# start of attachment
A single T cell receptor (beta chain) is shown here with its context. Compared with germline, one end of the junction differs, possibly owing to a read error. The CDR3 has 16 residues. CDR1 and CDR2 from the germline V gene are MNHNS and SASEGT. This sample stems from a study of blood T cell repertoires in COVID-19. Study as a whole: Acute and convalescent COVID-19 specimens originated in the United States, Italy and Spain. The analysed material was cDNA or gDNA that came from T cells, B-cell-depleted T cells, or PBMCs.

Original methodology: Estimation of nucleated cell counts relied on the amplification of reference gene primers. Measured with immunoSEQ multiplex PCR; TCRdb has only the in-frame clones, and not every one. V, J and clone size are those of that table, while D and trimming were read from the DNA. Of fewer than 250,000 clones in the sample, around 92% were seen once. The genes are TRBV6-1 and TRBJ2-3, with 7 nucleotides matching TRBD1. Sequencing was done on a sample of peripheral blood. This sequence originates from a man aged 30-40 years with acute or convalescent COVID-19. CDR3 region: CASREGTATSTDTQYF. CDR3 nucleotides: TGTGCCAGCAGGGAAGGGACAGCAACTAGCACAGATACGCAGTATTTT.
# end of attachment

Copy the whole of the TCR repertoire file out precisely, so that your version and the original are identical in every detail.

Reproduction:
A single T cell receptor (beta chain) is shown here with its context. Compared with germline, one end of the junction differs, possibly owing to a read error. The CDR3 has 16 residues. CDR1 and CDR2 from the germline V gene are MNHNS and SASEGT. This sample stems from a study of blood T cell repertoires in COVID-19. Study as a whole: Acute and convalescent COVID-19 specimens originated in the United States, Italy and Spain. The analysed material was cDNA or gDNA that came from T cells, B-cell-depleted T cells, or PBMCs.

Original methodology: Estimation of nucleated cell counts relied on the amplification of reference gene primers. Measured with immunoSEQ multiplex PCR; TCRdb has only the in-frame clones, and not every one. V, J and clone size are those of that table, while D and trimming were read from the DNA. Of fewer than 250,000 clones in the sample, around 92% were seen once. The genes are TRBV6-1 and TRBJ2-3, with 7 nucleotides matching TRBD1. Sequencing was done on a sample of peripheral blood. This sequence originates from a man aged 30-40 years with acute or convalescent COVID-19. CDR3 region: CASREGTATSTDTQYF. CDR3 nucleotides: TGTGCCAGCAGGGAAGGGACAGCAACTAGCACAGATACGCAGTATTTT.